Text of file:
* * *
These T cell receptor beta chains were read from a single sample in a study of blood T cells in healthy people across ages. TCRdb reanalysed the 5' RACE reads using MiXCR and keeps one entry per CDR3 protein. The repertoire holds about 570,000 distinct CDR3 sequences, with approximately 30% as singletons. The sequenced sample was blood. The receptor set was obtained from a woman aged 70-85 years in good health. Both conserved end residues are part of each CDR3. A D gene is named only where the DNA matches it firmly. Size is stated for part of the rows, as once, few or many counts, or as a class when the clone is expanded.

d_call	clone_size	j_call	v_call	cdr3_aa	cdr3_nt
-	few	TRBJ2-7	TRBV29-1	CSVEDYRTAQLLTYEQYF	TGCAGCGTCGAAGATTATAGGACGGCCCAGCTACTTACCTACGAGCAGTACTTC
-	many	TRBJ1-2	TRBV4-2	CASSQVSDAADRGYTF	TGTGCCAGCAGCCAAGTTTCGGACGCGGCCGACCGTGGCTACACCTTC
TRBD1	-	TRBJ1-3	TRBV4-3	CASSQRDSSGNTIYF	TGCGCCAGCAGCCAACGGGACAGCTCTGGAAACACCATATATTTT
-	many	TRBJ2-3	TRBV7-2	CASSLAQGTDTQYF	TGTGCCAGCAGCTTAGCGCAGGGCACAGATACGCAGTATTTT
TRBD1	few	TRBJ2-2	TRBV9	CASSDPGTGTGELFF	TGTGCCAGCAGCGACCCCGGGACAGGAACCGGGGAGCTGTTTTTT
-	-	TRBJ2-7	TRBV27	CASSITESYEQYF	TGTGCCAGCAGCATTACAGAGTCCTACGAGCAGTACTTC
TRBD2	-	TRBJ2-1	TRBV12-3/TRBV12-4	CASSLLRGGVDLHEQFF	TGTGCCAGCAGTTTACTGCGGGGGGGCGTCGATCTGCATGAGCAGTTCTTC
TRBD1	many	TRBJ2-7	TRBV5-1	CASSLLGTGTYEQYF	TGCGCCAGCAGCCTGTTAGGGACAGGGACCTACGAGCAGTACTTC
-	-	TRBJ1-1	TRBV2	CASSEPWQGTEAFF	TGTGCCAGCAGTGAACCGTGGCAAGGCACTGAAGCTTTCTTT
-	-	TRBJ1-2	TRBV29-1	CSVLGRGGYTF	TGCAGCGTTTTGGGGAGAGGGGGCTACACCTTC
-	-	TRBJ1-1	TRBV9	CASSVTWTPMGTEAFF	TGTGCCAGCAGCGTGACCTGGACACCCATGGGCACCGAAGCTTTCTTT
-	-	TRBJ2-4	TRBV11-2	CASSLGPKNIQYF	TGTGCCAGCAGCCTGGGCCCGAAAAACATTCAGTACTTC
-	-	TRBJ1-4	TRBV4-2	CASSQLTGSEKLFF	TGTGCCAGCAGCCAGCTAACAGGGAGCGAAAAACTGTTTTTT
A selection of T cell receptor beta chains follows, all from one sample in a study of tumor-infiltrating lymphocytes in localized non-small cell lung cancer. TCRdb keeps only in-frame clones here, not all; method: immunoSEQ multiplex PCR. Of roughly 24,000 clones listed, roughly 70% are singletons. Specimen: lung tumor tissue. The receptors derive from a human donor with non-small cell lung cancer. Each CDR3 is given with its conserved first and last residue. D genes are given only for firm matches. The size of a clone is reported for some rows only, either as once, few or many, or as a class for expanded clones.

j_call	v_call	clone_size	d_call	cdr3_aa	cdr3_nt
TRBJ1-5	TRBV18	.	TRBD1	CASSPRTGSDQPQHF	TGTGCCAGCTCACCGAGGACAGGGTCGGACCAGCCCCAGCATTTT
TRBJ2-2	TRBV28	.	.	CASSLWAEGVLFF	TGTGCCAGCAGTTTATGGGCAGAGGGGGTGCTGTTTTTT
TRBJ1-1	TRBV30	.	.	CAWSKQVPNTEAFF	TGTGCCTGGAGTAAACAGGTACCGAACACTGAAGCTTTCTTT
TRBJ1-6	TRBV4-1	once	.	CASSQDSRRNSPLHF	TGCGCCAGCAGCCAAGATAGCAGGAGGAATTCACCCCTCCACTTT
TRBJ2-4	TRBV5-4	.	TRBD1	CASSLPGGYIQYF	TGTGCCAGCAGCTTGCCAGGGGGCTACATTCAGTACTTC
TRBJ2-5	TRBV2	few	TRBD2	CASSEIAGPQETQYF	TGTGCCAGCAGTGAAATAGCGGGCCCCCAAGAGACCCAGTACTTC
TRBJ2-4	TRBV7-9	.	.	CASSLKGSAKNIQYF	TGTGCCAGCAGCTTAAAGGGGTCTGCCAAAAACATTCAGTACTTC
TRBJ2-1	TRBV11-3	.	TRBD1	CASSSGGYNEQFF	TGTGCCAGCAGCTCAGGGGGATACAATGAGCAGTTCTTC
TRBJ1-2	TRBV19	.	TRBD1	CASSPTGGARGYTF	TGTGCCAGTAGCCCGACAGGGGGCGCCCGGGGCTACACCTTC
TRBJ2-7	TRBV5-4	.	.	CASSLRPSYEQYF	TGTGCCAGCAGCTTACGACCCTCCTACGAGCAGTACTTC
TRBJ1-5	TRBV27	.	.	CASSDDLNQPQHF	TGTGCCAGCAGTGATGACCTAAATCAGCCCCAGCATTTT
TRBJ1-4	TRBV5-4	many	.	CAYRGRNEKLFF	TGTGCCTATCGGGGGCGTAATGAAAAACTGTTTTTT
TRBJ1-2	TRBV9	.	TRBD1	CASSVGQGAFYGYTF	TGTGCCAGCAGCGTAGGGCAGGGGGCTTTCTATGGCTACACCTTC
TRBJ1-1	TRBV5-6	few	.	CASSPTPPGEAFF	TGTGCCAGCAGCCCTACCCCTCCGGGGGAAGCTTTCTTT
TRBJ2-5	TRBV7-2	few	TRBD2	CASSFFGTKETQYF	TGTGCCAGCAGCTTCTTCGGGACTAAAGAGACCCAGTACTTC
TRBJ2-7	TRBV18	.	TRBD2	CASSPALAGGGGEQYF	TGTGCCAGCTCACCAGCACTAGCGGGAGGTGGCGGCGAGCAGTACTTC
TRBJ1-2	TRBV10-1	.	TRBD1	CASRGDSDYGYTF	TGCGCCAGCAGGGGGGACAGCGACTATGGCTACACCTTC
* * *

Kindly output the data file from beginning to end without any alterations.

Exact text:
These T cell receptor beta chains were read from a single sample in a study of blood T cells in healthy people across ages. TCRdb reanalysed the 5' RACE reads using MiXCR and keeps one entry per CDR3 protein. The repertoire holds about 570,000 distinct CDR3 sequences, with approximately 30% as singletons. The sequenced sample was blood. The receptor set was obtained from a woman aged 70-85 years in good health. Both conserved end residues are part of each CDR3. A D gene is named only where the DNA matches it firmly. Size is stated for part of the rows, as once, few or many counts, or as a class when the clone is expanded.

d_call	clone_size	j_call	v_call	cdr3_aa	cdr3_nt
-	few	TRBJ2-7	TRBV29-1	CSVEDYRTAQLLTYEQYF	TGCAGCGTCGAAGATTATAGGACGGCCCAGCTACTTACCTACGAGCAGTACTTC
-	many	TRBJ1-2	TRBV4-2	CASSQVSDAADRGYTF	TGTGCCAGCAGCCAAGTTTCGGACGCGGCCGACCGTGGCTACACCTTC
TRBD1	-	TRBJ1-3	TRBV4-3	CASSQRDSSGNTIYF	TGCGCCAGCAGCCAACGGGACAGCTCTGGAAACACCATATATTTT
-	many	TRBJ2-3	TRBV7-2	CASSLAQGTDTQYF	TGTGCCAGCAGCTTAGCGCAGGGCACAGATACGCAGTATTTT
TRBD1	few	TRBJ2-2	TRBV9	CASSDPGTGTGELFF	TGTGCCAGCAGCGACCCCGGGACAGGAACCGGGGAGCTGTTTTTT
-	-	TRBJ2-7	TRBV27	CASSITESYEQYF	TGTGCCAGCAGCATTACAGAGTCCTACGAGCAGTACTTC
TRBD2	-	TRBJ2-1	TRBV12-3/TRBV12-4	CASSLLRGGVDLHEQFF	TGTGCCAGCAGTTTACTGCGGGGGGGCGTCGATCTGCATGAGCAGTTCTTC
TRBD1	many	TRBJ2-7	TRBV5-1	CASSLLGTGTYEQYF	TGCGCCAGCAGCCTGTTAGGGACAGGGACCTACGAGCAGTACTTC
-	-	TRBJ1-1	TRBV2	CASSEPWQGTEAFF	TGTGCCAGCAGTGAACCGTGGCAAGGCACTGAAGCTTTCTTT
-	-	TRBJ1-2	TRBV29-1	CSVLGRGGYTF	TGCAGCGTTTTGGGGAGAGGGGGCTACACCTTC
-	-	TRBJ1-1	TRBV9	CASSVTWTPMGTEAFF	TGTGCCAGCAGCGTGACCTGGACACCCATGGGCACCGAAGCTTTCTTT
-	-	TRBJ2-4	TRBV11-2	CASSLGPKNIQYF	TGTGCCAGCAGCCTGGGCCCGAAAAACATTCAGTACTTC
-	-	TRBJ1-4	TRBV4-2	CASSQLTGSEKLFF	TGTGCCAGCAGCCAGCTAACAGGGAGCGAAAAACTGTTTTTT
A selection of T cell receptor beta chains follows, all from one sample in a study of tumor-infiltrating lymphocytes in localized non-small cell lung cancer. TCRdb keeps only in-frame clones here, not all; method: immunoSEQ multiplex PCR. Of roughly 24,000 clones listed, roughly 70% are singletons. Specimen: lung tumor tissue. The receptors derive from a human donor with non-small cell lung cancer. Each CDR3 is given with its conserved first and last residue. D genes are given only for firm matches. The size of a clone is reported for some rows only, either as once, few or many, or as a class for expanded clones.

j_call	v_call	clone_size	d_call	cdr3_aa	cdr3_nt
TRBJ1-5	TRBV18	.	TRBD1	CASSPRTGSDQPQHF	TGTGCCAGCTCACCGAGGACAGGGTCGGACCAGCCCCAGCATTTT
TRBJ2-2	TRBV28	.	.	CASSLWAEGVLFF	TGTGCCAGCAGTTTATGGGCAGAGGGGGTGCTGTTTTTT
TRBJ1-1	TRBV30	.	.	CAWSKQVPNTEAFF	TGTGCCTGGAGTAAACAGGTACCGAACACTGAAGCTTTCTTT
TRBJ1-6	TRBV4-1	once	.	CASSQDSRRNSPLHF	TGCGCCAGCAGCCAAGATAGCAGGAGGAATTCACCCCTCCACTTT
TRBJ2-4	TRBV5-4	.	TRBD1	CASSLPGGYIQYF	TGTGCCAGCAGCTTGCCAGGGGGCTACATTCAGTACTTC
TRBJ2-5	TRBV2	few	TRBD2	CASSEIAGPQETQYF	TGTGCCAGCAGTGAAATAGCGGGCCCCCAAGAGACCCAGTACTTC
TRBJ2-4	TRBV7-9	.	.	CASSLKGSAKNIQYF	TGTGCCAGCAGCTTAAAGGGGTCTGCCAAAAACATTCAGTACTTC
TRBJ2-1	TRBV11-3	.	TRBD1	CASSSGGYNEQFF	TGTGCCAGCAGCTCAGGGGGATACAATGAGCAGTTCTTC
TRBJ1-2	TRBV19	.	TRBD1	CASSPTGGARGYTF	TGTGCCAGTAGCCCGACAGGGGGCGCCCGGGGCTACACCTTC
TRBJ2-7	TRBV5-4	.	.	CASSLRPSYEQYF	TGTGCCAGCAGCTTACGACCCTCCTACGAGCAGTACTTC
TRBJ1-5	TRBV27	.	.	CASSDDLNQPQHF	TGTGCCAGCAGTGATGACCTAAATCAGCCCCAGCATTTT
TRBJ1-4	TRBV5-4	many	.	CAYRGRNEKLFF	TGTGCCTATCGGGGGCGTAATGAAAAACTGTTTTTT
TRBJ1-2	TRBV9	.	TRBD1	CASSVGQGAFYGYTF	TGTGCCAGCAGCGTAGGGCAGGGGGCTTTCTATGGCTACACCTTC
TRBJ1-1	TRBV5-6	few	.	CASSPTPPGEAFF	TGTGCCAGCAGCCCTACCCCTCCGGGGGAAGCTTTCTTT
TRBJ2-5	TRBV7-2	few	TRBD2	CASSFFGTKETQYF	TGTGCCAGCAGCTTCTTCGGGACTAAAGAGACCCAGTACTTC
TRBJ2-7	TRBV18	.	TRBD2	CASSPALAGGGGEQYF	TGTGCCAGCTCACCAGCACTAGCGGGAGGTGGCGGCGAGCAGTACTTC
TRBJ1-2	TRBV10-1	.	TRBD1	CASRGDSDYGYTF	TGCGCCAGCAGGGGGGACAGCGACTATGGCTACACCTTC